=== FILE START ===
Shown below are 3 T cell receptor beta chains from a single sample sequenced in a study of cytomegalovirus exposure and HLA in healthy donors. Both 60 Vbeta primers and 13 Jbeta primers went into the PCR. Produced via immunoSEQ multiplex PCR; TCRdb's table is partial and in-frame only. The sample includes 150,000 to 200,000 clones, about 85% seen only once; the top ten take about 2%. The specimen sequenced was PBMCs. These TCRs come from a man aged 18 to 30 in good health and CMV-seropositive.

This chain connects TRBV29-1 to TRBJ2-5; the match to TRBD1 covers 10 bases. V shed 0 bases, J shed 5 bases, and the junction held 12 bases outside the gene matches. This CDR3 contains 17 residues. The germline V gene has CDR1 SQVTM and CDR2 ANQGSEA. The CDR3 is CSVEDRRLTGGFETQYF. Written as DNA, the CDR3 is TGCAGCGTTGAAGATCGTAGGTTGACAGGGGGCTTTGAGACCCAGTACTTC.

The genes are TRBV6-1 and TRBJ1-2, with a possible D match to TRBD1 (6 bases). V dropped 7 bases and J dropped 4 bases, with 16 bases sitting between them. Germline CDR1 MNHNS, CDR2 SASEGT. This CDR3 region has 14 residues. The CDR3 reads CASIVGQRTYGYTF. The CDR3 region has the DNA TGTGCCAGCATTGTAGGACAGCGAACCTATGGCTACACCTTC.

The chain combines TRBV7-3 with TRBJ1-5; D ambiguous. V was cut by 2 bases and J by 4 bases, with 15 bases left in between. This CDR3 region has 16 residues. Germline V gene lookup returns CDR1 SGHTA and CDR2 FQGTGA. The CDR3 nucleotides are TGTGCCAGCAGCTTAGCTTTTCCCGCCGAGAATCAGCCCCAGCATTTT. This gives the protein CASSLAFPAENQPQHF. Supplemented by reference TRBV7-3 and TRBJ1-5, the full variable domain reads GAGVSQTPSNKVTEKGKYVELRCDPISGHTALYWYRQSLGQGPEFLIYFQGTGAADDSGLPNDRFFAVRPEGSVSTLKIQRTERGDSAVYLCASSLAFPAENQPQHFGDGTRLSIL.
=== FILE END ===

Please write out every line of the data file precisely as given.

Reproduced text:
Shown below are 3 T cell receptor beta chains from a single sample sequenced in a study of cytomegalovirus exposure and HLA in healthy donors. Both 60 Vbeta primers and 13 Jbeta primers went into the PCR. Produced via immunoSEQ multiplex PCR; TCRdb's table is partial and in-frame only. The sample includes 150,000 to 200,000 clones, about 85% seen only once; the top ten take about 2%. The specimen sequenced was PBMCs. These TCRs come from a man aged 18 to 30 in good health and CMV-seropositive.

This chain connects TRBV29-1 to TRBJ2-5; the match to TRBD1 covers 10 bases. V shed 0 bases, J shed 5 bases, and the junction held 12 bases outside the gene matches. This CDR3 contains 17 residues. The germline V gene has CDR1 SQVTM and CDR2 ANQGSEA. The CDR3 is CSVEDRRLTGGFETQYF. Written as DNA, the CDR3 is TGCAGCGTTGAAGATCGTAGGTTGACAGGGGGCTTTGAGACCCAGTACTTC.

The genes are TRBV6-1 and TRBJ1-2, with a possible D match to TRBD1 (6 bases). V dropped 7 bases and J dropped 4 bases, with 16 bases sitting between them. Germline CDR1 MNHNS, CDR2 SASEGT. This CDR3 region has 14 residues. The CDR3 reads CASIVGQRTYGYTF. The CDR3 region has the DNA TGTGCCAGCATTGTAGGACAGCGAACCTATGGCTACACCTTC.

The chain combines TRBV7-3 with TRBJ1-5; D ambiguous. V was cut by 2 bases and J by 4 bases, with 15 bases left in between. This CDR3 region has 16 residues. Germline V gene lookup returns CDR1 SGHTA and CDR2 FQGTGA. The CDR3 nucleotides are TGTGCCAGCAGCTTAGCTTTTCCCGCCGAGAATCAGCCCCAGCATTTT. This gives the protein CASSLAFPAENQPQHF. Supplemented by reference TRBV7-3 and TRBJ1-5, the full variable domain reads GAGVSQTPSNKVTEKGKYVELRCDPISGHTALYWYRQSLGQGPEFLIYFQGTGAADDSGLPNDRFFAVRPEGSVSTLKIQRTERGDSAVYLCASSLAFPAENQPQHFGDGTRLSIL.